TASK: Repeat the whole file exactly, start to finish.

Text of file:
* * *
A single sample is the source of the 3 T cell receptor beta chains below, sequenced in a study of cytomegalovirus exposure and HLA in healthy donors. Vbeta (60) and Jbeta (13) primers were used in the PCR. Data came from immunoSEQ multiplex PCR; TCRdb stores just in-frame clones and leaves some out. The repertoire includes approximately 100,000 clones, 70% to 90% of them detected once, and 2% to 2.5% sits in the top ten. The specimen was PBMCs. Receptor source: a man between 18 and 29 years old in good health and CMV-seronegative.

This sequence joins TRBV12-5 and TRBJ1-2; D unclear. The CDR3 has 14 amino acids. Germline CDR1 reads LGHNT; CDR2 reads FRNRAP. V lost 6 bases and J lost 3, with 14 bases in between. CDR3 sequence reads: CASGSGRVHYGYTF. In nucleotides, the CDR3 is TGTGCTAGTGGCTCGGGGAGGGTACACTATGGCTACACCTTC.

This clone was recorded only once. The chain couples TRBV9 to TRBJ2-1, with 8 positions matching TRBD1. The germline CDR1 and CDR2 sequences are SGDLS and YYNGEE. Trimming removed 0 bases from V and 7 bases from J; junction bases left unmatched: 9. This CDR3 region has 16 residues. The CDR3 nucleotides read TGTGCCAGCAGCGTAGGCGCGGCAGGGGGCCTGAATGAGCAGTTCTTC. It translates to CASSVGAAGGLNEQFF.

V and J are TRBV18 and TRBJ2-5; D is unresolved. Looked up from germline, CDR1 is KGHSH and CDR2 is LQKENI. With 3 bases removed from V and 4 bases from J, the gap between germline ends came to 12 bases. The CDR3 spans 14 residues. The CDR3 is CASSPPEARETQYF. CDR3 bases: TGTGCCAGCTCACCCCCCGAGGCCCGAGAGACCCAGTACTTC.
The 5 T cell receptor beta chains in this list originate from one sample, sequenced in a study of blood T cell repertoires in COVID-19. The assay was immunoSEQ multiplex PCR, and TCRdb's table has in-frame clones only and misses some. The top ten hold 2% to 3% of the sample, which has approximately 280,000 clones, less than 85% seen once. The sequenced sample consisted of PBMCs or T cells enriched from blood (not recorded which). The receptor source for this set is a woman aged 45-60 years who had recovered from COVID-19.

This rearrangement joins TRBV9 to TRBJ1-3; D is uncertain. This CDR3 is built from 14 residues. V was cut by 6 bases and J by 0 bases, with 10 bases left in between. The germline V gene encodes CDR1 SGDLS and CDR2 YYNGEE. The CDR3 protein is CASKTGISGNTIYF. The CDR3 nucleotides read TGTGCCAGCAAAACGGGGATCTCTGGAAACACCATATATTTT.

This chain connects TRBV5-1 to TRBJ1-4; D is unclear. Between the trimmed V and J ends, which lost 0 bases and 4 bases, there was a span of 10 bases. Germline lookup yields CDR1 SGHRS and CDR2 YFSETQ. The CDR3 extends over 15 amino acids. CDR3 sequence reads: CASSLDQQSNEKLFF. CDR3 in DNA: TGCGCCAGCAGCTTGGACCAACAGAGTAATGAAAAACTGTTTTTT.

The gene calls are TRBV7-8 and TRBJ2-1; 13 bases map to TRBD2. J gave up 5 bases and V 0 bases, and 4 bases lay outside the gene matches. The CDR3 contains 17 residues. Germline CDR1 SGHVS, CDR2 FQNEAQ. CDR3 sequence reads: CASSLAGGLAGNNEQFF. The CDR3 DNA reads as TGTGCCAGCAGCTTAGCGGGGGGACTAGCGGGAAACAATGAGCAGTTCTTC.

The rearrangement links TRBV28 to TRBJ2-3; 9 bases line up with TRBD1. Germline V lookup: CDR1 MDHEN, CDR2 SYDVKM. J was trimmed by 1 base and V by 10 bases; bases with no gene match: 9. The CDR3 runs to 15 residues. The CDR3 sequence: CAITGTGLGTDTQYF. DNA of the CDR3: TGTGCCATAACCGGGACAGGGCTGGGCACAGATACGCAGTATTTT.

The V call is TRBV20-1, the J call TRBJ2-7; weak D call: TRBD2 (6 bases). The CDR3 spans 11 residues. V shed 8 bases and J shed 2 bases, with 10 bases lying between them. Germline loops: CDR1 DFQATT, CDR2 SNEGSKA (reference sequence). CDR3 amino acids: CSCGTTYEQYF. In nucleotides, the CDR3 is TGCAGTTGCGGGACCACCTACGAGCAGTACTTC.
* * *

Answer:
A single sample is the source of the 3 T cell receptor beta chains below, sequenced in a study of cytomegalovirus exposure and HLA in healthy donors. Vbeta (60) and Jbeta (13) primers were used in the PCR. Data came from immunoSEQ multiplex PCR; TCRdb stores just in-frame clones and leaves some out. The repertoire includes approximately 100,000 clones, 70% to 90% of them detected once, and 2% to 2.5% sits in the top ten. The specimen was PBMCs. Receptor source: a man between 18 and 29 years old in good health and CMV-seronegative.

This sequence joins TRBV12-5 and TRBJ1-2; D unclear. The CDR3 has 14 amino acids. Germline CDR1 reads LGHNT; CDR2 reads FRNRAP. V lost 6 bases and J lost 3, with 14 bases in between. CDR3 sequence reads: CASGSGRVHYGYTF. In nucleotides, the CDR3 is TGTGCTAGTGGCTCGGGGAGGGTACACTATGGCTACACCTTC.

This clone was recorded only once. The chain couples TRBV9 to TRBJ2-1, with 8 positions matching TRBD1. The germline CDR1 and CDR2 sequences are SGDLS and YYNGEE. Trimming removed 0 bases from V and 7 bases from J; junction bases left unmatched: 9. This CDR3 region has 16 residues. The CDR3 nucleotides read TGTGCCAGCAGCGTAGGCGCGGCAGGGGGCCTGAATGAGCAGTTCTTC. It translates to CASSVGAAGGLNEQFF.

V and J are TRBV18 and TRBJ2-5; D is unresolved. Looked up from germline, CDR1 is KGHSH and CDR2 is LQKENI. With 3 bases removed from V and 4 bases from J, the gap between germline ends came to 12 bases. The CDR3 spans 14 residues. The CDR3 is CASSPPEARETQYF. CDR3 bases: TGTGCCAGCTCACCCCCCGAGGCCCGAGAGACCCAGTACTTC.
The 5 T cell receptor beta chains in this list originate from one sample, sequenced in a study of blood T cell repertoires in COVID-19. The assay was immunoSEQ multiplex PCR, and TCRdb's table has in-frame clones only and misses some. The top ten hold 2% to 3% of the sample, which has approximately 280,000 clones, less than 85% seen once. The sequenced sample consisted of PBMCs or T cells enriched from blood (not recorded which). The receptor source for this set is a woman aged 45-60 years who had recovered from COVID-19.

This rearrangement joins TRBV9 to TRBJ1-3; D is uncertain. This CDR3 is built from 14 residues. V was cut by 6 bases and J by 0 bases, with 10 bases left in between. The germline V gene encodes CDR1 SGDLS and CDR2 YYNGEE. The CDR3 protein is CASKTGISGNTIYF. The CDR3 nucleotides read TGTGCCAGCAAAACGGGGATCTCTGGAAACACCATATATTTT.

This chain connects TRBV5-1 to TRBJ1-4; D is unclear. Between the trimmed V and J ends, which lost 0 bases and 4 bases, there was a span of 10 bases. Germline lookup yields CDR1 SGHRS and CDR2 YFSETQ. The CDR3 extends over 15 amino acids. CDR3 sequence reads: CASSLDQQSNEKLFF. CDR3 in DNA: TGCGCCAGCAGCTTGGACCAACAGAGTAATGAAAAACTGTTTTTT.

The gene calls are TRBV7-8 and TRBJ2-1; 13 bases map to TRBD2. J gave up 5 bases and V 0 bases, and 4 bases lay outside the gene matches. The CDR3 contains 17 residues. Germline CDR1 SGHVS, CDR2 FQNEAQ. CDR3 sequence reads: CASSLAGGLAGNNEQFF. The CDR3 DNA reads as TGTGCCAGCAGCTTAGCGGGGGGACTAGCGGGAAACAATGAGCAGTTCTTC.

The rearrangement links TRBV28 to TRBJ2-3; 9 bases line up with TRBD1. Germline V lookup: CDR1 MDHEN, CDR2 SYDVKM. J was trimmed by 1 base and V by 10 bases; bases with no gene match: 9. The CDR3 runs to 15 residues. The CDR3 sequence: CAITGTGLGTDTQYF. DNA of the CDR3: TGTGCCATAACCGGGACAGGGCTGGGCACAGATACGCAGTATTTT.

The V call is TRBV20-1, the J call TRBJ2-7; weak D call: TRBD2 (6 bases). The CDR3 spans 11 residues. V shed 8 bases and J shed 2 bases, with 10 bases lying between them. Germline loops: CDR1 DFQATT, CDR2 SNEGSKA (reference sequence). CDR3 amino acids: CSCGTTYEQYF. In nucleotides, the CDR3 is TGCAGTTGCGGGACCACCTACGAGCAGTACTTC.